Last week, we were lucky enough to be transported to a Europe that was in full revolution-fever, at the end of the 18th century. What a treat. Old man (well, mid-60s) Haydn returned to Vienna from his triumphant second visit to London in 1795. His patron Prince Nicolaus II Esterhazy seemed to work him less hard than before, respecting his age and general exhaustion – just birthday masses for his wife, and the odd (utterly fabulous) oratorio (e.g. The Seasons). But there were lots of other commissions and he was kept very busy. Meanwhile, along comes young Beethoven who arrived from Bonn in 1792, a jaw-droppingly accomplished pianist, who increasingly turned his hand to composing. Beethoven was a revolutionary whose influence would eventually change the entire musical landscape of Europe, but he was also in awe of Haydn, whose example he followed quite closely at this time.

The concurrent residence of these two men in wealthy Vienna just at that moment has many resonances. Europe was in the throes of epochal changes. The violence, passion and hope of the French Revolution were fresh in the memory – passions that particularly animated the massively talented Beethoven. Haydn was an acknowledged genius, a towering giant. It was probably the case that few people could imagine that music had anywhere further to go. Musical forms and conventions were well understood and largely fixed. But not for Beethoven: from Haydn’s summit, he saw new mountain ranges forming in his mind, emerging in the next few years.

Both of these men had an affinity for one of the most intimate of all instrumental groups, the string quartet. Two violins, a viola and a cello are able to convey as powerful and emotionally eloquent a range of musical experience as any other grouping. Many of the greatest composers have turned to this medium to express their most personal emotions of joy, of love or of despair. My husband Christopher (Engineering 1968) always says that being introduced to Beethoven’s late quartets as a Fitz undergraduate transformed his life, opening up previously unimagined landscapes of beauty.

So the point of all this is that last Thursday the wonderful Fitzwilliam Quartet  were in residence in Fitz to deliver a workshop with Richard Wigmore. In the evening they gave a public concert. The Fitz Quartet was founded in 1968 (the year that Christopher was first introduced to string quartets in the same College!) by Cambridge undergraduates, two of whom, Nicholas Dowding (Music 1968) and John Phillips (Classics 1968) were Fitz students, and they rehearsed in the College. It is wonderful that the quartet, somewhat changed over the years, continues its link with the College.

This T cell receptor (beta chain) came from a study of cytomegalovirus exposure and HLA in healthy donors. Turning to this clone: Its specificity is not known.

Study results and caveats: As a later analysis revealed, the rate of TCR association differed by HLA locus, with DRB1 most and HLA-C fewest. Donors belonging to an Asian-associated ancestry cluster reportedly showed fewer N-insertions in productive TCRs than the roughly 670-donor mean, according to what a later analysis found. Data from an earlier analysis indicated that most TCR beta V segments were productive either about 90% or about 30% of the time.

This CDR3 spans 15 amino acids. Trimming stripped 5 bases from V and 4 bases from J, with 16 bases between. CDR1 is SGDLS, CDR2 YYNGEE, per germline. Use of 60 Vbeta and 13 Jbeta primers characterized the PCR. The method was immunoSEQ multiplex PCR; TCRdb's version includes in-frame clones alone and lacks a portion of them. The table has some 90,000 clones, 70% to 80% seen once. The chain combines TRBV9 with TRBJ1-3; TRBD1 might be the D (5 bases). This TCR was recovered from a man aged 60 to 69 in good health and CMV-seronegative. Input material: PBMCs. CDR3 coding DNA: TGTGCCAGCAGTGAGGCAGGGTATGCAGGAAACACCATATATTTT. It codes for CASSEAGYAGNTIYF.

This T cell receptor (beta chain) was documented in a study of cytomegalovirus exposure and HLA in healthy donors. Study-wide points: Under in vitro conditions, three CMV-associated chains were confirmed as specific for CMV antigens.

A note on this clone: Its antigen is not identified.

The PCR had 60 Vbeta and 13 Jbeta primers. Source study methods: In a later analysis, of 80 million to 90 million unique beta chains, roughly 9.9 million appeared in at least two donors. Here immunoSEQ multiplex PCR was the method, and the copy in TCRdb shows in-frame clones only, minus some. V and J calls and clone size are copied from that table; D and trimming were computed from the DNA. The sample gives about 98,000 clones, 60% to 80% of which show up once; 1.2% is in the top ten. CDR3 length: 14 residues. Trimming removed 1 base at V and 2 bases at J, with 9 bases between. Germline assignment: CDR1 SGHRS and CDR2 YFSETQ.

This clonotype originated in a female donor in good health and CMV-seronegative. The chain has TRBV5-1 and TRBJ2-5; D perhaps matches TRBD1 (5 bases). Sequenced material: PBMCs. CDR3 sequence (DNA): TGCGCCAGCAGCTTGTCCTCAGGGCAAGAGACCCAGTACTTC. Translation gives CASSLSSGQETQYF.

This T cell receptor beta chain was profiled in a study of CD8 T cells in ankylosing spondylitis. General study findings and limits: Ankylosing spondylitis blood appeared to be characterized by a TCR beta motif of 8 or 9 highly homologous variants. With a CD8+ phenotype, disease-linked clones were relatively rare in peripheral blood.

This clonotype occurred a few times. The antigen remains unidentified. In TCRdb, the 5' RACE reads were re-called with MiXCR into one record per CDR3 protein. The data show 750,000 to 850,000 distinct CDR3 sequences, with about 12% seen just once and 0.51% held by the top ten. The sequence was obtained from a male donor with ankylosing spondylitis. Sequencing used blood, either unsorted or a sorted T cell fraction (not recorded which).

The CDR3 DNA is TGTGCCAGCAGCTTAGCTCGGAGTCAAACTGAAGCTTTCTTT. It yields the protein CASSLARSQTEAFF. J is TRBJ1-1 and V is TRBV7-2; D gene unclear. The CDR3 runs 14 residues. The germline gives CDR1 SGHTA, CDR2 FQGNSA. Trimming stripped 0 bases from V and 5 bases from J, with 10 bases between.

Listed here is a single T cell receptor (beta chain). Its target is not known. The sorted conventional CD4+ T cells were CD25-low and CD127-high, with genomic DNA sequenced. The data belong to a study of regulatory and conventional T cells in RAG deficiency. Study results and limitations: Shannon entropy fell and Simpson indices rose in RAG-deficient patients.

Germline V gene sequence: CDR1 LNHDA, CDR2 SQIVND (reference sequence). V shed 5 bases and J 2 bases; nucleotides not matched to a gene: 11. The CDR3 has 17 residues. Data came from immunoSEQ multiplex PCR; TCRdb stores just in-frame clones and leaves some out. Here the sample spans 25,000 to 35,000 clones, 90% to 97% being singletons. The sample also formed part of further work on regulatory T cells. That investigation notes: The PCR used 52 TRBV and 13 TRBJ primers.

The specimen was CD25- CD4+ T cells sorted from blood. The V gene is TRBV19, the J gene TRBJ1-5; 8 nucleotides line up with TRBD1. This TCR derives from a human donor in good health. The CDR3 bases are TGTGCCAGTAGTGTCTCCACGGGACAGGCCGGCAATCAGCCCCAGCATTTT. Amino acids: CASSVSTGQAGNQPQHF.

The Fitzwilliam Quartet workshop at Fitzwilliam College

The Fitzwilliam Quartet workshop at Fitzwilliam College

The concert was glorious and transporting. After the workshop, they were all “in the zone” together, playing at their best, in Fitzwilliam’s brilliant new-ish auditorium, designed by Allies and Morrison. They played one of Beethoven’s six Lobkovitz quartets (Opus 18 No 1, 1799) and Haydn’s unfinished quartet (Opus 103, 1803) in the first half. Music that was complex, beautiful and absorbing, but somehow ‘polite’.  In the second half they took us down the other side of Haydn’s mountain, into the territory that Beethoven was creating from the raw materials in his mind. Just six years after the reverential Opus 18 quartets, and fresh from amazing the western musical world with the ground-breaking Eroica symphony, Beethoven was stimulated to return to string quartets by a commission from the Russian Ambassador in Vienna, Count Rasumovsky. The first of the three so-called Rasumovsky quartets, which is, and was in performance, just six years since the Opus 18 works, an altogether different experience; another musical paradigm: a ‘huge’ piece of staggering beauty that truly transports and engages the listener. It must have utterly amazed the listeners at the time, who couldn’t begin to imagine that this was just the beginning of the revolution that Beethoven would effect in almost all forms of western musical expression … (I acknowledge having cribbed from Alan George’s wonderful programme notes for this blog).

The Fitzwilliam Quartet will be back in College on 10 May, with more Beethoven. If you’ve got intellectual curiosity and a taste for discovery, come to the next concert!  Beethoven really can change your life!

Nicola Padfield

About Nicola Padfield

Nicola Padfield MA, Dip Crim, DES became Master of Fitzwilliam College in October 2013. She is a Reader in Criminal and Penal Justice at the Law Faculty, University of Cambridge, and has been a Fellow of Fitzwilliam College since 1991.

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